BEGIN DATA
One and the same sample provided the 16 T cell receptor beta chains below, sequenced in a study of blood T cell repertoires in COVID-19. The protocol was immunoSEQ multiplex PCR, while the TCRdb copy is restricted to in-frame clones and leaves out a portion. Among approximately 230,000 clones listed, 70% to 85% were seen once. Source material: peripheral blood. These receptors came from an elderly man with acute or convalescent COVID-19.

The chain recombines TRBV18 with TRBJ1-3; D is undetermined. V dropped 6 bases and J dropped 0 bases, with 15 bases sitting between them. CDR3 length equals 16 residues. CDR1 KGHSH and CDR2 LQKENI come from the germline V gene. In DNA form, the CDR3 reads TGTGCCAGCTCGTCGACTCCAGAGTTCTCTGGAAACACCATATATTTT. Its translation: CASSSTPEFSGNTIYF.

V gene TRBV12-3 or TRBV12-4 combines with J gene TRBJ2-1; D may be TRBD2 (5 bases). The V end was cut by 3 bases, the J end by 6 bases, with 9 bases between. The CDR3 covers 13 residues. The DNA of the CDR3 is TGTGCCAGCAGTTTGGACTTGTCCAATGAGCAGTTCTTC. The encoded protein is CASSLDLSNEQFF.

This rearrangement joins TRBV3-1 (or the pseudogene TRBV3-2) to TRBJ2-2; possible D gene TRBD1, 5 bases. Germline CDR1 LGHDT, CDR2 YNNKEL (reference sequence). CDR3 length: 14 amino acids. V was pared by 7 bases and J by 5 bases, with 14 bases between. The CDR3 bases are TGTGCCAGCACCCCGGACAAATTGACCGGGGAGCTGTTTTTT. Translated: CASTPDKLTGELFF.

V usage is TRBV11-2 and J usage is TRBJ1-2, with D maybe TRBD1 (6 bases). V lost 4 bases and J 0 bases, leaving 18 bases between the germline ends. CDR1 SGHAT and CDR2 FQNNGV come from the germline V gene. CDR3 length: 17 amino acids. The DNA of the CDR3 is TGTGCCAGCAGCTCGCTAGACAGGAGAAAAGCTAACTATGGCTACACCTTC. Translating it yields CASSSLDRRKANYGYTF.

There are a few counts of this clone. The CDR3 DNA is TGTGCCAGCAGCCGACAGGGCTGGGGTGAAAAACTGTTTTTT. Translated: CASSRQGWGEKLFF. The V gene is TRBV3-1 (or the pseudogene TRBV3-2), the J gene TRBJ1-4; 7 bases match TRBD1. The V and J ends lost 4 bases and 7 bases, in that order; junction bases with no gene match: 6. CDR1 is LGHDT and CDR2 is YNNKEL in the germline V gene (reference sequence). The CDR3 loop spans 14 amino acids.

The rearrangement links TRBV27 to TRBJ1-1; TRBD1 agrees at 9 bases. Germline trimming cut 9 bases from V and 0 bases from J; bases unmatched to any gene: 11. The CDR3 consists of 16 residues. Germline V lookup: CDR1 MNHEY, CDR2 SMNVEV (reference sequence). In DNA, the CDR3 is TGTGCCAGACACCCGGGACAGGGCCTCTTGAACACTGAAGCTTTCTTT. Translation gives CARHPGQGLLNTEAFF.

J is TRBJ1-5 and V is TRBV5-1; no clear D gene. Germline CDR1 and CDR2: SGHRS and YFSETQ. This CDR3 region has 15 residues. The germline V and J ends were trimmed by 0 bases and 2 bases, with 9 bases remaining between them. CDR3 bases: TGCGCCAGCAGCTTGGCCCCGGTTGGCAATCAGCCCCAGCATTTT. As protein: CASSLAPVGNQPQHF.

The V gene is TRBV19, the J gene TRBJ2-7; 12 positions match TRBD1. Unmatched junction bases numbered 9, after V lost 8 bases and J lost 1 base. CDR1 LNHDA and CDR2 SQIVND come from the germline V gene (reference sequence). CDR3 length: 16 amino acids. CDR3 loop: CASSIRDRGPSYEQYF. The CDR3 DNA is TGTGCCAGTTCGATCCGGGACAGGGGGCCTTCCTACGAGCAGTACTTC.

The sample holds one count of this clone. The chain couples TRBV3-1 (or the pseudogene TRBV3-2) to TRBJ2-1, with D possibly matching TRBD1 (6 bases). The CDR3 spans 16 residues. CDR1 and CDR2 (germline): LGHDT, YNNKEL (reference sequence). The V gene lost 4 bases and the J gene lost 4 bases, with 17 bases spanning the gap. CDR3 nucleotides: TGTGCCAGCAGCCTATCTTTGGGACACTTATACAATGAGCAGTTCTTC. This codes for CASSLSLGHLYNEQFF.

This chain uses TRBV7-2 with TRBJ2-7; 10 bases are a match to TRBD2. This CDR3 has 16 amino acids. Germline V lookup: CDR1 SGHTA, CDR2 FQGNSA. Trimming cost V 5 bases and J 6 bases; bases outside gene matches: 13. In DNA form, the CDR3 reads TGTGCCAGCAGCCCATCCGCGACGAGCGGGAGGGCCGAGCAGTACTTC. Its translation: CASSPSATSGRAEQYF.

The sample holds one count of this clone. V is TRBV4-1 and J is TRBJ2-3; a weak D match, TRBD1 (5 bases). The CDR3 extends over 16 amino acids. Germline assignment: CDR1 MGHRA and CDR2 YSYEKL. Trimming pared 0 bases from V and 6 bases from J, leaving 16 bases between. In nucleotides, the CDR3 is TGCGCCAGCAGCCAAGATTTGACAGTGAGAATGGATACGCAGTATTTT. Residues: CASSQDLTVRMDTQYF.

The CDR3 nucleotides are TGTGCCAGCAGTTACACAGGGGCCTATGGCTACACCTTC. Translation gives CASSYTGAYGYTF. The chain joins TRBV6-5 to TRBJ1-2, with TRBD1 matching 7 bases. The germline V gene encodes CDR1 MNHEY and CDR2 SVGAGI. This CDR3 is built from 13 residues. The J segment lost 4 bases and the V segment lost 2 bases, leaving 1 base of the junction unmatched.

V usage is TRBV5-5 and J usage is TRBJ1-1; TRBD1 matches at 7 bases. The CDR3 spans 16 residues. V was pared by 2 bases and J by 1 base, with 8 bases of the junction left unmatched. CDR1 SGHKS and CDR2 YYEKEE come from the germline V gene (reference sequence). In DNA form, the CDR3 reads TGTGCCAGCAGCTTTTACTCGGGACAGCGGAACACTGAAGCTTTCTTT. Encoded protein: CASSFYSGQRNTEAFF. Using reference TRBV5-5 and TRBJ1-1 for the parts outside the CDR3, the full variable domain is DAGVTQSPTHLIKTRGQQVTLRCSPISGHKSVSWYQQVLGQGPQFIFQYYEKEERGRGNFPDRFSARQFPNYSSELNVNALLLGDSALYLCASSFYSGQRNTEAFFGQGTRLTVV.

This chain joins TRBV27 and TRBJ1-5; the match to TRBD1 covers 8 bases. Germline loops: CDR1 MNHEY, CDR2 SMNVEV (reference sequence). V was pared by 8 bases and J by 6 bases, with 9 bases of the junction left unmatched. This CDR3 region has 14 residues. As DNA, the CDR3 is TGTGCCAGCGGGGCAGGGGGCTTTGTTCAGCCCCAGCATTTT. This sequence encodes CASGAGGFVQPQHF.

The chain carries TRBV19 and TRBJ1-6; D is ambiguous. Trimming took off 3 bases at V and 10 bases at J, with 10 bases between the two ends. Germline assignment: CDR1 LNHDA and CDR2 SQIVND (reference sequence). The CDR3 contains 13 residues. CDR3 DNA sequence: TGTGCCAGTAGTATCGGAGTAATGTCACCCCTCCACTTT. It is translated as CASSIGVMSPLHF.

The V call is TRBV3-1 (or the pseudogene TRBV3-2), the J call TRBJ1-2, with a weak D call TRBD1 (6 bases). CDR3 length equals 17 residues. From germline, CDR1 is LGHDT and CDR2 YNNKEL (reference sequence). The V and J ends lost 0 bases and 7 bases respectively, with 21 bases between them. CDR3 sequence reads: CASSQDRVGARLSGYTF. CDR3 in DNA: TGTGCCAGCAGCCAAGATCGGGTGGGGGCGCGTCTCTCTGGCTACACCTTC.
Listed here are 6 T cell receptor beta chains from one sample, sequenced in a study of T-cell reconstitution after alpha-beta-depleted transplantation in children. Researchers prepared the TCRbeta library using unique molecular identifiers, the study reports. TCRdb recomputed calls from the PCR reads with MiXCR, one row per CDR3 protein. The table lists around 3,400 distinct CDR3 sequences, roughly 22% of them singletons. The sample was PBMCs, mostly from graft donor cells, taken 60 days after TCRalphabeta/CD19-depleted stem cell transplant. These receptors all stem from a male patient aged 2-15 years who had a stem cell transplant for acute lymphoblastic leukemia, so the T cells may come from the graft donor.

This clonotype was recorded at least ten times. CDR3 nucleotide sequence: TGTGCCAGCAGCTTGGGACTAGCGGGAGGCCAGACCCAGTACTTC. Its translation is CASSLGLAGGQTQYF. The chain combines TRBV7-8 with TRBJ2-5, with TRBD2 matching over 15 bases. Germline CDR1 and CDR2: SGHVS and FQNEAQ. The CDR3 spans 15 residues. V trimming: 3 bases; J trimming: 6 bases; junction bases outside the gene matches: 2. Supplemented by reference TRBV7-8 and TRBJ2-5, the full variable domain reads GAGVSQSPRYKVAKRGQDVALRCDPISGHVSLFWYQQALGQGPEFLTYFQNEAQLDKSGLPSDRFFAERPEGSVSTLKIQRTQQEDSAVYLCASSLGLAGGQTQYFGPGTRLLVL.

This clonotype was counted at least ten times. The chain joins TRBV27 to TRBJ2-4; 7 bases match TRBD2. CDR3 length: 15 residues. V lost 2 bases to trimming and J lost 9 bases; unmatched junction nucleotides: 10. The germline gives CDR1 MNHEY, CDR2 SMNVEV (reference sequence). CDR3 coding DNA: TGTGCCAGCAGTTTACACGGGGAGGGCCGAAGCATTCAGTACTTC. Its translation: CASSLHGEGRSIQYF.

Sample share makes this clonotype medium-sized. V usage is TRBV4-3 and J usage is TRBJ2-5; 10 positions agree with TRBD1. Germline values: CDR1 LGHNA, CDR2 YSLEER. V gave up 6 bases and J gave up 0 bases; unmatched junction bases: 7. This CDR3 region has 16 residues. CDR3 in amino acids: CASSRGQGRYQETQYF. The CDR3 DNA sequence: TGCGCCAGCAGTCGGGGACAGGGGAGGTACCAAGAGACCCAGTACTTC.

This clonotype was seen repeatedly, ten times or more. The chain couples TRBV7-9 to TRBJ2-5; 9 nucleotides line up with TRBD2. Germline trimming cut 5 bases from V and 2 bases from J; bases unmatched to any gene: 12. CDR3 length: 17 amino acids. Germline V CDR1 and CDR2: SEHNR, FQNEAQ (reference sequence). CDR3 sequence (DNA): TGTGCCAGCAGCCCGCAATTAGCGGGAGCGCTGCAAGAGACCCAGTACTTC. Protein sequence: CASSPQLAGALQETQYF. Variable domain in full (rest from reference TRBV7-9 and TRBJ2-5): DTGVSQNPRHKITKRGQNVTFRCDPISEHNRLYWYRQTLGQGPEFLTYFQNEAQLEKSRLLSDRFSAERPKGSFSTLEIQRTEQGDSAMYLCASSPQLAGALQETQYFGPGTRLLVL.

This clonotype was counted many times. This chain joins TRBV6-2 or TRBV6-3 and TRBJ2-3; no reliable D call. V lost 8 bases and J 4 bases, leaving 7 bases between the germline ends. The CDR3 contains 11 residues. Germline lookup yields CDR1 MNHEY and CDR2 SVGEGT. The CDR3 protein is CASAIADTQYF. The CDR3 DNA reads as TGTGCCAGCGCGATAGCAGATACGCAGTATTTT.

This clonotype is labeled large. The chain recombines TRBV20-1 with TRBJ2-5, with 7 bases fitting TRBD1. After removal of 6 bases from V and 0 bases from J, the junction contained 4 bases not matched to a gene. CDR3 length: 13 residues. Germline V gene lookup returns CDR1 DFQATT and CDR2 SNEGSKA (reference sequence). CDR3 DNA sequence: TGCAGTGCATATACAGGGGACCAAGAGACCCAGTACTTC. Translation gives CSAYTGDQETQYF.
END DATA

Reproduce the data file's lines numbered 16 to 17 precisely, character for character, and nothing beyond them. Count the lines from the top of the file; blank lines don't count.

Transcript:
The chain carries TRBV19 and TRBJ1-6; D is ambiguous. Trimming took off 3 bases at V and 10 bases at J, with 10 bases between the two ends. Germline assignment: CDR1 LNHDA and CDR2 SQIVND (reference sequence). The CDR3 contains 13 residues. CDR3 DNA sequence: TGTGCCAGTAGTATCGGAGTAATGTCACCCCTCCACTTT. It is translated as CASSIGVMSPLHF.

The V call is TRBV3-1 (or the pseudogene TRBV3-2), the J call TRBJ1-2, with a weak D call TRBD1 (6 bases). CDR3 length equals 17 residues. From germline, CDR1 is LGHDT and CDR2 YNNKEL (reference sequence). The V and J ends lost 0 bases and 7 bases respectively, with 21 bases between them. CDR3 sequence reads: CASSQDRVGARLSGYTF. CDR3 in DNA: TGTGCCAGCAGCCAAGATCGGGTGGGGGCGCGTCTCTCTGGCTACACCTTC.